Bluebeard is an odd fairy tale. Unremarkably, for anyone who knows the tale, it has not managed to join its more child-friendly fellows in the Disney hall of fame. Though many of us know that the original Cinderella involved slicing parts off young women’s feet and eyes being pecked out by birds, the discovery of a room full of dead women is not so easily edited out.
Like many of our modern fairy tales, Bluebeard was a French literary folktale. It was first recorded by Charles Perrault as La Barbe Bleue in his work Histoires ou contes du temps passé in 1697. At this time, the reading of literary folk tales was popular in fashionable salons so Perrault’s work was a success. However, many of the tales, La Barbe Bleue included, had been folk tales for a long time before Perrault wrote them down. There are other tales which have similar plots, though Bluebeard is best known in western culture.
A rich noble man has the unfortunately habit of murdering his wives. A young woman is persuaded to marry him and then left alone in the castle. She is given a set of keys, but forbidden entry to a specific room. Driven wild by curiosity, once her husband leaves the girl enters the forbidden room and discovers the bodies of her husband’s former wives there. It depends on which version you read as to how gory a description you get. Bluebeard returns home and realises she has enters the room, he is furious. She is in danger of her life, but escapes as her brothers arrive and rescue her.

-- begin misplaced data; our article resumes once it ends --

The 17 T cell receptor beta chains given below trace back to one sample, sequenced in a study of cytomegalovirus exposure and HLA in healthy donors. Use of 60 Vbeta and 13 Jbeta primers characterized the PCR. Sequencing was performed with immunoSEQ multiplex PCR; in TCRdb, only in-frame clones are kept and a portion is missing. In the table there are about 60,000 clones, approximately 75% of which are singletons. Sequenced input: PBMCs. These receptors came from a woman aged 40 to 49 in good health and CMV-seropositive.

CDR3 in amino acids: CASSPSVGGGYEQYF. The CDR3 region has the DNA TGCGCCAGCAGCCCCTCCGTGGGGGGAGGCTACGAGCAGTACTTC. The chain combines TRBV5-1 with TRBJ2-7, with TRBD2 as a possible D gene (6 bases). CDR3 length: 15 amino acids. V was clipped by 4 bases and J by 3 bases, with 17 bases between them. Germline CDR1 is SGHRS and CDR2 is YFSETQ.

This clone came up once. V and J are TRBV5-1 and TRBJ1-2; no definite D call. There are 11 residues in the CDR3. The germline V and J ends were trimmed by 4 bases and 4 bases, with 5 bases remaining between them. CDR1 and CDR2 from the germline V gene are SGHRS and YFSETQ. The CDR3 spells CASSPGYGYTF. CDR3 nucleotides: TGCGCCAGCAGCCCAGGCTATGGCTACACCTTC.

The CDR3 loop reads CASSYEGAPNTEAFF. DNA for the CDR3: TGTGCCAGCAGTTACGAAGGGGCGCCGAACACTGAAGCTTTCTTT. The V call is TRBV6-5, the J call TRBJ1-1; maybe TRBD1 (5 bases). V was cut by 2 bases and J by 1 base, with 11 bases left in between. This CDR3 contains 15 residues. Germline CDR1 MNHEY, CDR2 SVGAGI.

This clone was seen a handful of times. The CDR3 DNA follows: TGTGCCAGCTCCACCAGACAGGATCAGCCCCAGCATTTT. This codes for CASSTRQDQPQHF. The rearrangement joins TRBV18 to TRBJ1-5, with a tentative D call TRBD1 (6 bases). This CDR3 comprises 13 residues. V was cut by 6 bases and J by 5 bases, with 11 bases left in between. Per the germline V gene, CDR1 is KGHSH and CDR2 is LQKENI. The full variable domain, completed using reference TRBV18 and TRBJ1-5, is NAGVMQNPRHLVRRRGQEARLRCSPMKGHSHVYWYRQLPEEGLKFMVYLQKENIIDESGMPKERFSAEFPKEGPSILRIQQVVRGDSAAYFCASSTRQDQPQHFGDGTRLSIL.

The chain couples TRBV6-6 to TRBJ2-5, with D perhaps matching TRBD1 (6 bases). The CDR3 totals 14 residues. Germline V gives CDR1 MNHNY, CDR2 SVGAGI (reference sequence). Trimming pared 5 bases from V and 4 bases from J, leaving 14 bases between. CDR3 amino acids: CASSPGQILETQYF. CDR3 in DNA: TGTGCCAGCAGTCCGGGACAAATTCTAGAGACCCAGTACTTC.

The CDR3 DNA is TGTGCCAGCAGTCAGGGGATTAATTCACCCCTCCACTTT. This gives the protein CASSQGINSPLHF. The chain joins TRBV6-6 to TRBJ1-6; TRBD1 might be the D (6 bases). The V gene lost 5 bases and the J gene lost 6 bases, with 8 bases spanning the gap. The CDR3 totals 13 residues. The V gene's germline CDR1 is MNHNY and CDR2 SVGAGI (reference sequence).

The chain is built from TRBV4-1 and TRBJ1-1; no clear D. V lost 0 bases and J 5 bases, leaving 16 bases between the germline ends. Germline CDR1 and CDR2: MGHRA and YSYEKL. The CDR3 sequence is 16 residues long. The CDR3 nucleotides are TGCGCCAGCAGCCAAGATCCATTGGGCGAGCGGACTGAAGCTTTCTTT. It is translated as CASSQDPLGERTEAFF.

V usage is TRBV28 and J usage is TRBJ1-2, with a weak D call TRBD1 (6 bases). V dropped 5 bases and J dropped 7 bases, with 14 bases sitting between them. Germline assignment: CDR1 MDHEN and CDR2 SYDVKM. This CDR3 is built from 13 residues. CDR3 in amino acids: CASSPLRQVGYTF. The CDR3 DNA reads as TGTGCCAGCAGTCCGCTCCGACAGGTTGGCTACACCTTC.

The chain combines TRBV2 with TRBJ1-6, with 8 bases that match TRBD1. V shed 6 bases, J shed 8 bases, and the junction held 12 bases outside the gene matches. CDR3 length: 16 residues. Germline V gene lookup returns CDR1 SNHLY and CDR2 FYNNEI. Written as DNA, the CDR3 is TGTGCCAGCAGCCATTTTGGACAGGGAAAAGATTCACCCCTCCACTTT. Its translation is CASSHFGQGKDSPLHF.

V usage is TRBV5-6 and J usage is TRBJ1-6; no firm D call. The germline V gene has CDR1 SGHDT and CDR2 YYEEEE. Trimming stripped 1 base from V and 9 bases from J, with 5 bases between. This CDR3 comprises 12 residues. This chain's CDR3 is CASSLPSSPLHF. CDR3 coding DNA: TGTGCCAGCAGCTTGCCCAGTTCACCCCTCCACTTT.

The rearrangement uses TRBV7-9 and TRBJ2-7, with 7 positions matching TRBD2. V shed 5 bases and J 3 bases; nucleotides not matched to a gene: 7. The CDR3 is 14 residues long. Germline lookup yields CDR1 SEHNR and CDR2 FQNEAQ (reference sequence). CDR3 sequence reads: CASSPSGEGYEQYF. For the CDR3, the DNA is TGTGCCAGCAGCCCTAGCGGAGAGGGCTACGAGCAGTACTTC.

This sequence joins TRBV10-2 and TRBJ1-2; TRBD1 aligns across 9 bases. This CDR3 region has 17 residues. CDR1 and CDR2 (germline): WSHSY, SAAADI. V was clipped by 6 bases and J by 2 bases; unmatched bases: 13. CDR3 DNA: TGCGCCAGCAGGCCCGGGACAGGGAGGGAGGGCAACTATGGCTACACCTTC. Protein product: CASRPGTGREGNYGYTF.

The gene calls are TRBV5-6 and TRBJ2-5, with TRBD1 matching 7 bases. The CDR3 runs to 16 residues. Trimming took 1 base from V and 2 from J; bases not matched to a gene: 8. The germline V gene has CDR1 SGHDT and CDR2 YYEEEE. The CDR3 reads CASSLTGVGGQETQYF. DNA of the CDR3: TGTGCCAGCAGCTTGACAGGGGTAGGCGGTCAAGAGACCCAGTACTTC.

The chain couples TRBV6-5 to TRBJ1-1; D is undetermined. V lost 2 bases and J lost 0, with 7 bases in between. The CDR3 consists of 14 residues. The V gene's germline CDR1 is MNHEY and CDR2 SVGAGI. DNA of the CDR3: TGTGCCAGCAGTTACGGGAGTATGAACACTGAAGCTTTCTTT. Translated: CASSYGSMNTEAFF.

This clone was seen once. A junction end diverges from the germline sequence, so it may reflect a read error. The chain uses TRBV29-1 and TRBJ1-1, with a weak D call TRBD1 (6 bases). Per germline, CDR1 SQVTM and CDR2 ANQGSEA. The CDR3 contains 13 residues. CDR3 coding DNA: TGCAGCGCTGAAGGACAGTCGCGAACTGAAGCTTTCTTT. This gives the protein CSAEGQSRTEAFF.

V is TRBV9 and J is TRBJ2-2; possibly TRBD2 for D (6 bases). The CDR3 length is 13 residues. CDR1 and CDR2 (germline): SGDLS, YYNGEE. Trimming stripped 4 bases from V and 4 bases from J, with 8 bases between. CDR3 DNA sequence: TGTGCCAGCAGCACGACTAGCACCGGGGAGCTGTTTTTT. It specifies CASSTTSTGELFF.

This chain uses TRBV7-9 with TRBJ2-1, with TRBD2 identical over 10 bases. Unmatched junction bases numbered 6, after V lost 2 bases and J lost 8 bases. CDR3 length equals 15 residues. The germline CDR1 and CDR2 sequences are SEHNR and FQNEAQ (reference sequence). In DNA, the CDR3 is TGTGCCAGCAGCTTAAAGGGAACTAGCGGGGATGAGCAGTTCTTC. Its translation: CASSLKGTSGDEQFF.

There are a few men from history who have been suggested as the inspiration for the tale, though nothing can be proved. Gilles de Rais was a 15th-century aristocrat and prolific serial killer who could fit the bill. De Rais served under Joan of Arc and was a French national hero. However, once he settled back into his own estates he practised alchemy and black magic. Apparently, he enjoyed killing young boys by decapitation after he had sodomized them. Some believe that the story of Bluebeard evolved from peasant’s warnings to their children to stay away from the rich baron.
This guy was seriously unpleasant, when the Duke of Brittany got around to investigating they found 50 bodies in de Rais’ castle. De Rais confessed to 140 killings in total but some estimates put the real number at around 300. He was executed for his crimes in 1440.
Wherever the tale originated, it evolved into a caution against female curiosity (Red Riding Hood is another good example of this moral). A subtitle added by some publishers (in case their readers couldn’t interpret the tale themselves) was ‘The Effects of Female Curiosity’ or ‘The Fatal Effects of Female Curiosity’. The young girl is easily persuaded by Bluebeard into marriage but if she had only restrained her curiosity, we are lead to believe, she would not have been in danger.
A modern retelling of Bluebeard is Angela Carter’s excellent short story The Bloody Chamber. In this, the young girl is, to some extent, complicit in her own seduction,
For the first time in my innocent and confined life, I sensed in myself a potentiality for corruption that took my breath away
Even as she places her neck on the block, the reader is away of the sensuality of the situation,
I felt the silken bristle of his beard and the wet touch of his lips as his kissed my nape
Though this is not a ‘feminist retelling’ (as I’ve mentioned, the young wife feels a certain pleasure in the sadism of her husband) the girl is rescued not by her brothers but by her bad-ass mother.
On her eighteenth birthday, my mother had disposed of a man-eating tiger…Now, without a moment’s hesitation, she raised my father’s gun, took aim and put a single, irreproachable bullet through my husband’s head.
What’s your favourite fairy tale “origin story”? And the best retellings?